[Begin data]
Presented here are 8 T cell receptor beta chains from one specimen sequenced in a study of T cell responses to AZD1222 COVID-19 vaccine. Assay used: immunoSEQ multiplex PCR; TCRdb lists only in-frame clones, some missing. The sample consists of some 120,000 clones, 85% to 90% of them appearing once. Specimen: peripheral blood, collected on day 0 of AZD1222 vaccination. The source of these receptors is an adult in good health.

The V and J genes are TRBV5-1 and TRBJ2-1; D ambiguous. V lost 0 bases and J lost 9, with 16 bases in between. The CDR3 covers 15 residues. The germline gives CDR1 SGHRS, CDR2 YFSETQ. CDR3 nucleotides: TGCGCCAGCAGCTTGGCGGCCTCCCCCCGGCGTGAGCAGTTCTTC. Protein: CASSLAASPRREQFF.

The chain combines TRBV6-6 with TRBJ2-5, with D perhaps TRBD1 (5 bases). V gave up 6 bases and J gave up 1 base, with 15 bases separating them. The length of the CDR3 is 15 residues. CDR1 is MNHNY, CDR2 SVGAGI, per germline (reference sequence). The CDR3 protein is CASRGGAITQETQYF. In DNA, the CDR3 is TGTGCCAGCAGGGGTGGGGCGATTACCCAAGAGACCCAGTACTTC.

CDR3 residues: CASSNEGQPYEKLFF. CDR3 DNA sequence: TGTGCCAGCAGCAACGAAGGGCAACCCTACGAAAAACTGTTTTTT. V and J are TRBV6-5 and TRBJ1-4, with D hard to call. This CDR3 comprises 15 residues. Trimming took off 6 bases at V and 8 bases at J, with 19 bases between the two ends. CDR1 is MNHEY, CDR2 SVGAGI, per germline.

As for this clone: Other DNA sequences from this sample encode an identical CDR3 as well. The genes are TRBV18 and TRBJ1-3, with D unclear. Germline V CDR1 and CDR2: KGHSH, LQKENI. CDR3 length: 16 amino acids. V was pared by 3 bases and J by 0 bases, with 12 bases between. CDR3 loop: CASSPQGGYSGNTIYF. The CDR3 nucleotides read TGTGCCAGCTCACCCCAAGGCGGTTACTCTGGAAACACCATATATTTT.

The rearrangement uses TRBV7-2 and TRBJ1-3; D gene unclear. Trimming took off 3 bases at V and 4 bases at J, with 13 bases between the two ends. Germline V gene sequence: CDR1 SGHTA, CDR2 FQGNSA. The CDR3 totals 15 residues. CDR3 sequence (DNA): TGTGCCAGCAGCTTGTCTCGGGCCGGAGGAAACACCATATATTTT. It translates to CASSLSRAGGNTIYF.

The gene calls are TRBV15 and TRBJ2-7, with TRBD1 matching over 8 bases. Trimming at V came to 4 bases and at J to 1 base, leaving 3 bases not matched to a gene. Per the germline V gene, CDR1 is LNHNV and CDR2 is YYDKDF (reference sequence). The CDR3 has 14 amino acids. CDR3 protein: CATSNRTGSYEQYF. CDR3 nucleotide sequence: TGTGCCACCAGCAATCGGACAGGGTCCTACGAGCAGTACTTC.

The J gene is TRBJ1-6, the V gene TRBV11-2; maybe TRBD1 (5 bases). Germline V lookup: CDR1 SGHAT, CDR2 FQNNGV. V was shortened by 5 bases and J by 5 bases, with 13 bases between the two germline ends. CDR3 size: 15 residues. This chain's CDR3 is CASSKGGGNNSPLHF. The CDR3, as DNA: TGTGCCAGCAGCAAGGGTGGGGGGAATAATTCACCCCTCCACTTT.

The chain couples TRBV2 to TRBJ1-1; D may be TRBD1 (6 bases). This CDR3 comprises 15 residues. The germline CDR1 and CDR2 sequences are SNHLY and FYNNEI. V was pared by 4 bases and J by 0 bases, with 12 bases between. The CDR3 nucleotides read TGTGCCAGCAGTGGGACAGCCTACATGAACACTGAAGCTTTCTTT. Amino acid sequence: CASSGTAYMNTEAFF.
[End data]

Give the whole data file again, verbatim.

Presented here are 8 T cell receptor beta chains from one specimen sequenced in a study of T cell responses to AZD1222 COVID-19 vaccine. Assay used: immunoSEQ multiplex PCR; TCRdb lists only in-frame clones, some missing. The sample consists of some 120,000 clones, 85% to 90% of them appearing once. Specimen: peripheral blood, collected on day 0 of AZD1222 vaccination. The source of these receptors is an adult in good health.

The V and J genes are TRBV5-1 and TRBJ2-1; D ambiguous. V lost 0 bases and J lost 9, with 16 bases in between. The CDR3 covers 15 residues. The germline gives CDR1 SGHRS, CDR2 YFSETQ. CDR3 nucleotides: TGCGCCAGCAGCTTGGCGGCCTCCCCCCGGCGTGAGCAGTTCTTC. Protein: CASSLAASPRREQFF.

The chain combines TRBV6-6 with TRBJ2-5, with D perhaps TRBD1 (5 bases). V gave up 6 bases and J gave up 1 base, with 15 bases separating them. The length of the CDR3 is 15 residues. CDR1 is MNHNY, CDR2 SVGAGI, per germline (reference sequence). The CDR3 protein is CASRGGAITQETQYF. In DNA, the CDR3 is TGTGCCAGCAGGGGTGGGGCGATTACCCAAGAGACCCAGTACTTC.

CDR3 residues: CASSNEGQPYEKLFF. CDR3 DNA sequence: TGTGCCAGCAGCAACGAAGGGCAACCCTACGAAAAACTGTTTTTT. V and J are TRBV6-5 and TRBJ1-4, with D hard to call. This CDR3 comprises 15 residues. Trimming took off 6 bases at V and 8 bases at J, with 19 bases between the two ends. CDR1 is MNHEY, CDR2 SVGAGI, per germline.

As for this clone: Other DNA sequences from this sample encode an identical CDR3 as well. The genes are TRBV18 and TRBJ1-3, with D unclear. Germline V CDR1 and CDR2: KGHSH, LQKENI. CDR3 length: 16 amino acids. V was pared by 3 bases and J by 0 bases, with 12 bases between. CDR3 loop: CASSPQGGYSGNTIYF. The CDR3 nucleotides read TGTGCCAGCTCACCCCAAGGCGGTTACTCTGGAAACACCATATATTTT.

The rearrangement uses TRBV7-2 and TRBJ1-3; D gene unclear. Trimming took off 3 bases at V and 4 bases at J, with 13 bases between the two ends. Germline V gene sequence: CDR1 SGHTA, CDR2 FQGNSA. The CDR3 totals 15 residues. CDR3 sequence (DNA): TGTGCCAGCAGCTTGTCTCGGGCCGGAGGAAACACCATATATTTT. It translates to CASSLSRAGGNTIYF.

The gene calls are TRBV15 and TRBJ2-7, with TRBD1 matching over 8 bases. Trimming at V came to 4 bases and at J to 1 base, leaving 3 bases not matched to a gene. Per the germline V gene, CDR1 is LNHNV and CDR2 is YYDKDF (reference sequence). The CDR3 has 14 amino acids. CDR3 protein: CATSNRTGSYEQYF. CDR3 nucleotide sequence: TGTGCCACCAGCAATCGGACAGGGTCCTACGAGCAGTACTTC.

The J gene is TRBJ1-6, the V gene TRBV11-2; maybe TRBD1 (5 bases). Germline V lookup: CDR1 SGHAT, CDR2 FQNNGV. V was shortened by 5 bases and J by 5 bases, with 13 bases between the two germline ends. CDR3 size: 15 residues. This chain's CDR3 is CASSKGGGNNSPLHF. The CDR3, as DNA: TGTGCCAGCAGCAAGGGTGGGGGGAATAATTCACCCCTCCACTTT.

The chain couples TRBV2 to TRBJ1-1; D may be TRBD1 (6 bases). This CDR3 comprises 15 residues. The germline CDR1 and CDR2 sequences are SNHLY and FYNNEI. V was pared by 4 bases and J by 0 bases, with 12 bases between. The CDR3 nucleotides read TGTGCCAGCAGTGGGACAGCCTACATGAACACTGAAGCTTTCTTT. Amino acid sequence: CASSGTAYMNTEAFF.